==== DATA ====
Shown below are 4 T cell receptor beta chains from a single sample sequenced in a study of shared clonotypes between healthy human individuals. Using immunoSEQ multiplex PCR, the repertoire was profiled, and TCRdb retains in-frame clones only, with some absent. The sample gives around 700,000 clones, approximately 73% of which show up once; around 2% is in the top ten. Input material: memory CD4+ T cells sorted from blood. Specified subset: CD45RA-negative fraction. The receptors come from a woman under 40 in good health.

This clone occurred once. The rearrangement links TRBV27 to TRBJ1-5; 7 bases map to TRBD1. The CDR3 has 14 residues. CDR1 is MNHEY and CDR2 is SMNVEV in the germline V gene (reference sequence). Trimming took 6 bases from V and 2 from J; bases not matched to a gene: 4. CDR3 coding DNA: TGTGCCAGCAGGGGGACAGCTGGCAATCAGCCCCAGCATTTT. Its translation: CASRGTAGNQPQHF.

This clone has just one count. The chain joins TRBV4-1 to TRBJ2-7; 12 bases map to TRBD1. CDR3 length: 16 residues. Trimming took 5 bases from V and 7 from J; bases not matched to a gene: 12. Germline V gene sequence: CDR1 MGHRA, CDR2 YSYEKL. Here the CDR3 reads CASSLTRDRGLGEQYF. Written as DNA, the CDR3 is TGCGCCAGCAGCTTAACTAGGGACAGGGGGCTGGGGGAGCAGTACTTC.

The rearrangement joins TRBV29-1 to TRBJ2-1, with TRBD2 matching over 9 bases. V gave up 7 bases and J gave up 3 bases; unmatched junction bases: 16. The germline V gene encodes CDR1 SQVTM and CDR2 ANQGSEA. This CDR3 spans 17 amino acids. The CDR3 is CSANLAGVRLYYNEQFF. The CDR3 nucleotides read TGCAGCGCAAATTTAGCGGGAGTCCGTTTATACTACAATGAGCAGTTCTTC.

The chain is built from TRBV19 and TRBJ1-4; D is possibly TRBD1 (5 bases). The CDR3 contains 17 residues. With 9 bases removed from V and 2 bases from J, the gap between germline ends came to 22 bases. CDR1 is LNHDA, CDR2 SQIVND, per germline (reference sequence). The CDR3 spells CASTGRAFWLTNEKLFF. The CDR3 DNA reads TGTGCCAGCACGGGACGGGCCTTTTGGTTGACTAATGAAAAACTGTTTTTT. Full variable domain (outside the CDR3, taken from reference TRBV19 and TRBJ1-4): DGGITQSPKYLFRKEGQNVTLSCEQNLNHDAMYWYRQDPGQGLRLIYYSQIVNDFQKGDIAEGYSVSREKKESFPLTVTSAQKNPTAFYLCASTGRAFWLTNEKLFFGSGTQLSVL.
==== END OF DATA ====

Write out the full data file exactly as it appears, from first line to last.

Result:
Shown below are 4 T cell receptor beta chains from a single sample sequenced in a study of shared clonotypes between healthy human individuals. Using immunoSEQ multiplex PCR, the repertoire was profiled, and TCRdb retains in-frame clones only, with some absent. The sample gives around 700,000 clones, approximately 73% of which show up once; around 2% is in the top ten. Input material: memory CD4+ T cells sorted from blood. Specified subset: CD45RA-negative fraction. The receptors come from a woman under 40 in good health.

This clone occurred once. The rearrangement links TRBV27 to TRBJ1-5; 7 bases map to TRBD1. The CDR3 has 14 residues. CDR1 is MNHEY and CDR2 is SMNVEV in the germline V gene (reference sequence). Trimming took 6 bases from V and 2 from J; bases not matched to a gene: 4. CDR3 coding DNA: TGTGCCAGCAGGGGGACAGCTGGCAATCAGCCCCAGCATTTT. Its translation: CASRGTAGNQPQHF.

This clone has just one count. The chain joins TRBV4-1 to TRBJ2-7; 12 bases map to TRBD1. CDR3 length: 16 residues. Trimming took 5 bases from V and 7 from J; bases not matched to a gene: 12. Germline V gene sequence: CDR1 MGHRA, CDR2 YSYEKL. Here the CDR3 reads CASSLTRDRGLGEQYF. Written as DNA, the CDR3 is TGCGCCAGCAGCTTAACTAGGGACAGGGGGCTGGGGGAGCAGTACTTC.

The rearrangement joins TRBV29-1 to TRBJ2-1, with TRBD2 matching over 9 bases. V gave up 7 bases and J gave up 3 bases; unmatched junction bases: 16. The germline V gene encodes CDR1 SQVTM and CDR2 ANQGSEA. This CDR3 spans 17 amino acids. The CDR3 is CSANLAGVRLYYNEQFF. The CDR3 nucleotides read TGCAGCGCAAATTTAGCGGGAGTCCGTTTATACTACAATGAGCAGTTCTTC.

The chain is built from TRBV19 and TRBJ1-4; D is possibly TRBD1 (5 bases). The CDR3 contains 17 residues. With 9 bases removed from V and 2 bases from J, the gap between germline ends came to 22 bases. CDR1 is LNHDA, CDR2 SQIVND, per germline (reference sequence). The CDR3 spells CASTGRAFWLTNEKLFF. The CDR3 DNA reads TGTGCCAGCACGGGACGGGCCTTTTGGTTGACTAATGAAAAACTGTTTTTT. Full variable domain (outside the CDR3, taken from reference TRBV19 and TRBJ1-4): DGGITQSPKYLFRKEGQNVTLSCEQNLNHDAMYWYRQDPGQGLRLIYYSQIVNDFQKGDIAEGYSVSREKKESFPLTVTSAQKNPTAFYLCASTGRAFWLTNEKLFFGSGTQLSVL.